Friday, July 22, 2011

Obama Nominees And Diversity On The Federal Bench

By Nicole Flatow, originally published on American Constitution Society's blog, July 21, 2011.

Following the Senate’s confirmation of J. Paul Oetken as the first openly gay male federal judge, President Barack Obama has announced another nomination that would add diversity to our courts.

Litigator and former assistant U.S. attorney Michael Walter Fitzgerald has been nominated to the U.S. District Court for the Central District of California, becoming Obama’s fourth openly gay nominee. The others are Alison Nathan, a nominee to the Southern District of New York, and Edward Dumont, nominated to the U.S. Court of Appeals for the Federal Circuit.

These nominations have contributed to the record diversity of Obama’s nominees, Politico reports.
Despite a backlog in confirming Obama’s judicial nominations, the president has surpassed his predecessors in putting forth diverse candidates to the federal bench. Obama has nominated more female, African American, Hispanic, Asian American, Native American and openly gay candidates as federal judges than Presidents George W. Bush, Bill Clinton, and George H.W. Bush. That includes two female Supreme Court justices, one of whom is the high court’s only Hispanic justice. The numbers are particularly striking for Asian-American nominees. Obama has nominated half of the Asian-American federal judges currently on the bench.
Of course, many of those nominees haven’t had the success of Oetken in getting through the confirmation process.

As ACS Executive Director Caroline Fredrickson says in the Politico article, “The president has tried to diversify the federal bench, but this effort has hit a wall of Republican obstructionism in the Senate.”

UC Berkeley law professor Goodwin Liu would have been the only Asian Pacific American on the U.S. Court of Appeals for the Ninth Circuit if confirmed, but his nomination was filibustered after two extensive hearings and countless letters vouching for his sterling qualifications.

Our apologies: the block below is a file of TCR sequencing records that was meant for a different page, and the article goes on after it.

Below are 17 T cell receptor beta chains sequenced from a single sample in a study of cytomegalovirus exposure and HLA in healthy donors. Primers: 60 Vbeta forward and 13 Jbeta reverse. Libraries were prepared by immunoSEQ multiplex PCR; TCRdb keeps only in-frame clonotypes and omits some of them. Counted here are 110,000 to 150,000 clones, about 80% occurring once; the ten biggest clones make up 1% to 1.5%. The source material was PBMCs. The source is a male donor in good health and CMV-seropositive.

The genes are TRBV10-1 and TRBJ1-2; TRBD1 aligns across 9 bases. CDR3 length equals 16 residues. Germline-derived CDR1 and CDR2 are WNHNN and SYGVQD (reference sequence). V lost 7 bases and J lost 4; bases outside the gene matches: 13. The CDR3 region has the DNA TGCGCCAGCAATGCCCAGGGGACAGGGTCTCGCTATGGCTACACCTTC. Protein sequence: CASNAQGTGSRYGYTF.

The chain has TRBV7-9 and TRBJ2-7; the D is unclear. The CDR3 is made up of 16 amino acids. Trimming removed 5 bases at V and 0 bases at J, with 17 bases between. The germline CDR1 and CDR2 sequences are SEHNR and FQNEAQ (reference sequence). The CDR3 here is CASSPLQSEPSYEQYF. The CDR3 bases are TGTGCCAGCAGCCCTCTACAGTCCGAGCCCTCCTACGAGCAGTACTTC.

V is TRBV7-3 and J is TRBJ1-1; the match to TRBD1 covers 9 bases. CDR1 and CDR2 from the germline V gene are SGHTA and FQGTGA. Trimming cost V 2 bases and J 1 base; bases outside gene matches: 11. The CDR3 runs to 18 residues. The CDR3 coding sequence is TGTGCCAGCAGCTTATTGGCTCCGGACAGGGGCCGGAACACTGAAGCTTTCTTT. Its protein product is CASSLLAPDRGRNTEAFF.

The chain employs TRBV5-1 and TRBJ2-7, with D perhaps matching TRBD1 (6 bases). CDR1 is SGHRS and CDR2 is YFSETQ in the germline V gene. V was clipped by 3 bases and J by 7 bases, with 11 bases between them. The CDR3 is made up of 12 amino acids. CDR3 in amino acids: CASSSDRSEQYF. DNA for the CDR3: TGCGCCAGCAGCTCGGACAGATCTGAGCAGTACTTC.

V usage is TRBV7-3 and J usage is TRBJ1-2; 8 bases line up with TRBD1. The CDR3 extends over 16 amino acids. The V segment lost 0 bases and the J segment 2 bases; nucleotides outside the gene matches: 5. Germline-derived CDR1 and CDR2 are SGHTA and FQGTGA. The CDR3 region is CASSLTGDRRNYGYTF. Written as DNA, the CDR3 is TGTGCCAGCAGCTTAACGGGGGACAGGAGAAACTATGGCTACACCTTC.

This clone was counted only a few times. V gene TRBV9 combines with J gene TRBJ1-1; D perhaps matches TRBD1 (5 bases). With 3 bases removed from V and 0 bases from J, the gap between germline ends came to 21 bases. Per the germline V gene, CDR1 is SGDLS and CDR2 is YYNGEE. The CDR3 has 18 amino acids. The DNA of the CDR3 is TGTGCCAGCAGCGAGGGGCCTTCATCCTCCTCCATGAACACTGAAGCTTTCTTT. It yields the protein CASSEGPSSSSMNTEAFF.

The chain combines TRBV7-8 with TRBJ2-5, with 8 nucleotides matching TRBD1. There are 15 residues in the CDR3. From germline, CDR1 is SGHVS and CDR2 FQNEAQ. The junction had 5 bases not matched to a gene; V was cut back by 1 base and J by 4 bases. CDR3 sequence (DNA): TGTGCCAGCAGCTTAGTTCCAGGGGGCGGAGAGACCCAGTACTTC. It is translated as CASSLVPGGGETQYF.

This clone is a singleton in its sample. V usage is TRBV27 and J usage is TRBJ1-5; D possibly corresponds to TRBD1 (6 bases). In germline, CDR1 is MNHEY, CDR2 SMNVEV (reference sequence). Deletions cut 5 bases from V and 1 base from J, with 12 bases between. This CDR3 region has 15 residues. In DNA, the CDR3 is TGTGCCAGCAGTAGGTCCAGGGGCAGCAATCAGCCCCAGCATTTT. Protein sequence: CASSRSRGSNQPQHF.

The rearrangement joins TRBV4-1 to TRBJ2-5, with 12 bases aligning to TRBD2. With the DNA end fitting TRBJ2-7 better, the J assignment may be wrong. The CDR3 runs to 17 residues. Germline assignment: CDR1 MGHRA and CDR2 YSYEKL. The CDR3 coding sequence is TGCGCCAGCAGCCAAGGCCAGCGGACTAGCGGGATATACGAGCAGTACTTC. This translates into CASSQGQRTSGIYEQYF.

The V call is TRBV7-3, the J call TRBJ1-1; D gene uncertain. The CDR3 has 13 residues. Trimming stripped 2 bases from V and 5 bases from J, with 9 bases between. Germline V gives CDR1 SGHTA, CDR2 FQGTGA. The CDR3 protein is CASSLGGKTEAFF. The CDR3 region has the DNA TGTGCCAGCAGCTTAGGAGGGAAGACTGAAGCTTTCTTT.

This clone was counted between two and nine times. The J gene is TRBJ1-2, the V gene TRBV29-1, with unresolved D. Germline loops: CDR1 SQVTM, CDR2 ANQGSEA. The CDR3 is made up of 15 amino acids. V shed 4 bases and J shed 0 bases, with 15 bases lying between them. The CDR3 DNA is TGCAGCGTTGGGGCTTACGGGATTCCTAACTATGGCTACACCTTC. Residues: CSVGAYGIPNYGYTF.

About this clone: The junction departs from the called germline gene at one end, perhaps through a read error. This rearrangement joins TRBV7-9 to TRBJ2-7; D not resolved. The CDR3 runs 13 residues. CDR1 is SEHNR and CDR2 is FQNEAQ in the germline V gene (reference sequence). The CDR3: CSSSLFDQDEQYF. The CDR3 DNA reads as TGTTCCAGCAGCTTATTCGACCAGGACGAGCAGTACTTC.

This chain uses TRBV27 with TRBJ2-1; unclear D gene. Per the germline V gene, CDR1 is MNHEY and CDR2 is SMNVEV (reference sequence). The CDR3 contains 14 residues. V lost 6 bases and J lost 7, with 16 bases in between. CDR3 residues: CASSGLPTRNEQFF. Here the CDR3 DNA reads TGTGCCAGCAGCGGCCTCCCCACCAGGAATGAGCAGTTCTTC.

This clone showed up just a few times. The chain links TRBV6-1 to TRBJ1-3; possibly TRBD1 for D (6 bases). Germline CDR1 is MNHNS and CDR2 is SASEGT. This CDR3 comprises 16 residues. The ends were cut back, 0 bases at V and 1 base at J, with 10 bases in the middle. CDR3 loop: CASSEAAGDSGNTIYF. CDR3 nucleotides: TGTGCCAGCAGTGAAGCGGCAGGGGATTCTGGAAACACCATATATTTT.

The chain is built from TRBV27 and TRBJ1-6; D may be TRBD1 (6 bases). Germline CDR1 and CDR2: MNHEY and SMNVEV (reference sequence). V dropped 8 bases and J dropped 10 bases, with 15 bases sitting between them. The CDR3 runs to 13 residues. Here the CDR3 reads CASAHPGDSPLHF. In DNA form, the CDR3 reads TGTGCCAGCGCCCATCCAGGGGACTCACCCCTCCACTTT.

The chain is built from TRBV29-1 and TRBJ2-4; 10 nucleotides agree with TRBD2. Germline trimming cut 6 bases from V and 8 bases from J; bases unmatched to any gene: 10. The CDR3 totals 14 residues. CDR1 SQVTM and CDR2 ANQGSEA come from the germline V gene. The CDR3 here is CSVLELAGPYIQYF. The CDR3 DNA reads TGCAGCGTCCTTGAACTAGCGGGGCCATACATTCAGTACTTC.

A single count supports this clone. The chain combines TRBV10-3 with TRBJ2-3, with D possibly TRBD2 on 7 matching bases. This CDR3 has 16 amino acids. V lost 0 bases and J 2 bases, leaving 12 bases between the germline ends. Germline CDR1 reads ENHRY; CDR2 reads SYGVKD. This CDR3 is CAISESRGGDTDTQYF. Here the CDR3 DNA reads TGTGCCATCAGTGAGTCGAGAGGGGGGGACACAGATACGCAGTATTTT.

Dumont, the openly gay judge nominated to an appeals court rather than a district court (Oetken was confirmed to a district court seat), hasn’t even received a hearing well over a year following his nomination.

And as The Atlantic’s Andrew Cohen points out in a recent column, Native American nominee Arvo Mikkanen, who would be only the third Native American to sit on the federal courts in U.S. history (and only the second who is “open” about his background during confirmation), has been stalled for six months by his home-state congressional delegation for no other stated reason than a political dispute with the White House.

“The Senate unburdened itself Monday from one of its many shameful legacies,” Cohen writes. “But it still bears the white man's burden, and the nation's past due responsibility, of bringing Native American lawyers to the federal bench. It is no justification -- merely a convenient excuse, maybe for both parties -- that the White House didn't properly consult with Oklahoma's delegation before placing Mikkanen's name in nomination.”

Visit to learn more about the nominations process and follow developments.


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